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Stan VanDerBeek

Stan Vanderbeek
(Photo © Amy Drown)

I’m currently fascinated with the work of avant-garde filmmaker Stan VanDerBeek (1927-1984). There seems to be a dearth of information available about him online or in print which is a shame as he was a genius and innovator in so many respects.

In the mid-1950s, he began creating experimental collage animated films with a quick-cutting approach that prefigures the “MTV style” by decades. I’ve posted two of his shorts below–A la Mode (1959) and Science Friction (1960). The moment I saw these, I couldn’t help but be reminded of Terry Gilliam’s animation work, so it’s little surprise that in this interview, Gilliam cites Vanderbeek’s film Breathdeath (1964) as the inspiration for the animation style in Monty Python.

A La Mode (1959)

Science Friction (1960)

VanDerBeek was a relentless experimenter, even going so far as inventing a new type of theater, the MovieDrome, in which people watched films while laying on their backs. The theater used multiple screens to show “collaged projections of slides, film loops, hand-drawn animation, collage animation, live-action footage, and video images.” In other words, he was VJ’ing decades before the term even existed.


Another fascinating experiment of his was Violence Sonata, a public television special which mixed a prerecorded video work combined with a live studio audience’s response and interaction from viewers at home. When the show first aired in 1969, it was presented on two different channels, requring viewers to place two TV sets side-by-side to appreciate the full effect. More info and a short clip from the film can be seen here.

He collaborated frequently with avant-garde artists from other artistic discplines, such as filming the Happenings of Allen Kaprow and Claes Oldenburg, or working with John Cage and Merce Cunningham on the multimedia piece below (additional info about this project on its YouTube page):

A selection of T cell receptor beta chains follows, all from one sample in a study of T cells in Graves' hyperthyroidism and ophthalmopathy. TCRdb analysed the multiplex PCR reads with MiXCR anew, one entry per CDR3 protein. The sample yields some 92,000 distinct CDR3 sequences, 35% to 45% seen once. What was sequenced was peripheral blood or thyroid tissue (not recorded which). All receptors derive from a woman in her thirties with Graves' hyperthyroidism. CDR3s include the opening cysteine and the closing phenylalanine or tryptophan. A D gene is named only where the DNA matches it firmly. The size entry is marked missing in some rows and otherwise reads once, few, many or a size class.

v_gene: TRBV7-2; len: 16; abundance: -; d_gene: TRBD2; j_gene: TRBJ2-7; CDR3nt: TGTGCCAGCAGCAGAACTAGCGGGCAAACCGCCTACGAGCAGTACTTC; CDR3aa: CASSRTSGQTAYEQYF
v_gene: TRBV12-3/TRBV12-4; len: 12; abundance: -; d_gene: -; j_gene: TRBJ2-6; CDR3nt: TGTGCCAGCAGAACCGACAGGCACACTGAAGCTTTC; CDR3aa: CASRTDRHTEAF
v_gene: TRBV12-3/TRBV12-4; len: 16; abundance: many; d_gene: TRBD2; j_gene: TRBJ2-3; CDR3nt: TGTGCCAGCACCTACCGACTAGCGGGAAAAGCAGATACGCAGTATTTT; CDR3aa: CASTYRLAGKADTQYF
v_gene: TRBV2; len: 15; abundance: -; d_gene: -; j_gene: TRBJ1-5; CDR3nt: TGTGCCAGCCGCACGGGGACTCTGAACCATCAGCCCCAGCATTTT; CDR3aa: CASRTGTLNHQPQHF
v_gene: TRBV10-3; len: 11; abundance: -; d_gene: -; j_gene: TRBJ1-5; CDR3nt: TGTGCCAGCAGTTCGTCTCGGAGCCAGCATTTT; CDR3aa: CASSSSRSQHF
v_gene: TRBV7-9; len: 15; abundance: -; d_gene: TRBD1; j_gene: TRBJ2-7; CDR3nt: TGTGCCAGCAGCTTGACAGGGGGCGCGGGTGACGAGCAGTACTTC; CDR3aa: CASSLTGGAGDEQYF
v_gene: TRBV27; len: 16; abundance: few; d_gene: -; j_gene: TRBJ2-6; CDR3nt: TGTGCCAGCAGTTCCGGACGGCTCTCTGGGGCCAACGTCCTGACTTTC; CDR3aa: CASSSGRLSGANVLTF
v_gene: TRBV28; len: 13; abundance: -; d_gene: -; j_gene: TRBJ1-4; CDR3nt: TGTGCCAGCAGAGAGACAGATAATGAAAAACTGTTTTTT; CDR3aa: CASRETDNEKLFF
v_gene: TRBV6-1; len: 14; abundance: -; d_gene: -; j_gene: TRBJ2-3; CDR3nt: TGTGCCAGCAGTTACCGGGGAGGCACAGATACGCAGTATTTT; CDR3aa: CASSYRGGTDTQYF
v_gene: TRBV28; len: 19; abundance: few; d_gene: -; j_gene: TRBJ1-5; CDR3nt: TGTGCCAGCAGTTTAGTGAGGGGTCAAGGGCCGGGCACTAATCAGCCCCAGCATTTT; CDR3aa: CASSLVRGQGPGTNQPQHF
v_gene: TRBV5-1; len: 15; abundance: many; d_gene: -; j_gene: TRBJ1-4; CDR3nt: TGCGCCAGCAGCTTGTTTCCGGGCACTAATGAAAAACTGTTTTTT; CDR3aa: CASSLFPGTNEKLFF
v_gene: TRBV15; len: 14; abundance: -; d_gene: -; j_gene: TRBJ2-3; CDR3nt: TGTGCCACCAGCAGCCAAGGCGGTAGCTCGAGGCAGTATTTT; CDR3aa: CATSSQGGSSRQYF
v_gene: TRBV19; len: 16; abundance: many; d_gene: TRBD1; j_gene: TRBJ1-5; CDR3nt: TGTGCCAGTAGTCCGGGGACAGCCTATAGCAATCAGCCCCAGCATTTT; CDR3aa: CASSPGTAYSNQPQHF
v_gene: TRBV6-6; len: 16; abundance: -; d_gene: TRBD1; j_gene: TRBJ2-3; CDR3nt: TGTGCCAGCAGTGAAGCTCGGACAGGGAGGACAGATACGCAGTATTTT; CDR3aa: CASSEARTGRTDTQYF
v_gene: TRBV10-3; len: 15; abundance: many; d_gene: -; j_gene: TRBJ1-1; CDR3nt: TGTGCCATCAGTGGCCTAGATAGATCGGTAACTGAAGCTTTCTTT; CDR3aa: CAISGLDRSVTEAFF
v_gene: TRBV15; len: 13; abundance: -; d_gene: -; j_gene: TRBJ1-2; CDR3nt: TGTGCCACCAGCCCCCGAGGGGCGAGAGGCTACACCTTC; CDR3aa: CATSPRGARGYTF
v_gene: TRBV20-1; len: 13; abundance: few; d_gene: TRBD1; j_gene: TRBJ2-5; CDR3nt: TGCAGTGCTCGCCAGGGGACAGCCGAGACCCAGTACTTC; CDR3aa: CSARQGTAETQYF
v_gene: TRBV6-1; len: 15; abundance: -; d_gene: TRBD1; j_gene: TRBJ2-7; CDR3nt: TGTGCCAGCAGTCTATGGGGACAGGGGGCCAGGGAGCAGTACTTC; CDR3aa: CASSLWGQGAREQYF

VanDerBeek was also an early pioneer of computer animation, and worked to find ways of marrying art and technology. Here’s a 1972 video that shows him at work at MIT, followed by a CG short he made using the computer.

And to top it all off, he has a pretty awesome gravesite too.

  • You should look into his projections on steam. This was something that interested him late in life. Lincoln Center included such a demo in their exhibition of his work during one of their NYFilm Festival programs.

    He was, indeed, ahead of his time and absolutely ignored by the animation community. There’s nothing unusual about that, though. He didn’t make a lot of money.

  • Amid, thanks for posting this. Nice introduction to a rare and forgotten film maker.

  • Richard C. Hotelett

    899 cable channels today and still there is nothing as groundbreaking or as informative as the old Camera Three series.

  • Thad Williams

    VanDerBeek probably died broke but he paved the way for the CGI animation industry down the road. It IS amazing how much Terry Gilliam’s stuff owes to early VanDerBeek, but Monty Python used only a small aspect of what VanDerBeek was after. VanDerBeek was a fine artist onto a new technological frontier. The first ones onto such things rarely become the billionaires.

  • Zep

    What an interesting artist.

    His bio on Wikipedia says he was teaching at a college at the time of his death, so I certainly hope he wasn’t “broke”. I’m also pretty sure he never intended to become a billionaire(and last time I looked there are few independent filmmakers of any kind of are, ever become or expect to be billionaires-in fact, none). All of the people who were and are involved in that scene felt that making personal film art was its own reward. They also commanded considerable respect and serious consideration in their noncommercial world, much more respect than conventional animators of the times received.

    That certainly is one of the coolest memorials ever, anywhere; you really should direct link/post the image, Amid.

  • We were both guests at a film festival in Nashville around 1984 and he was very outgoing for such a renowned filmmaker. I think he was better known in the arts community than the general animation community. He spent the entire week of the festival setting up the plumbing for his steam show. It was so cool. He projected his abstract films on sheets of steam, they were a bit like the Stargate sequence of 2001; then he encouraged everyone to walk thru the screen. A very unique experience. He didn’t show any works like the Gilliam-esque ones you posted. Like most artists he didn’t make much money, but I doubt he died in poverty.

  • These VanDerBeek excerpts are from half-hour films that contain a great deal of interesting material by and about Stan.
    We own these films and market them. Send us an inquiry.
    We also have material on many other experimental filmmakers of Stan’s generation.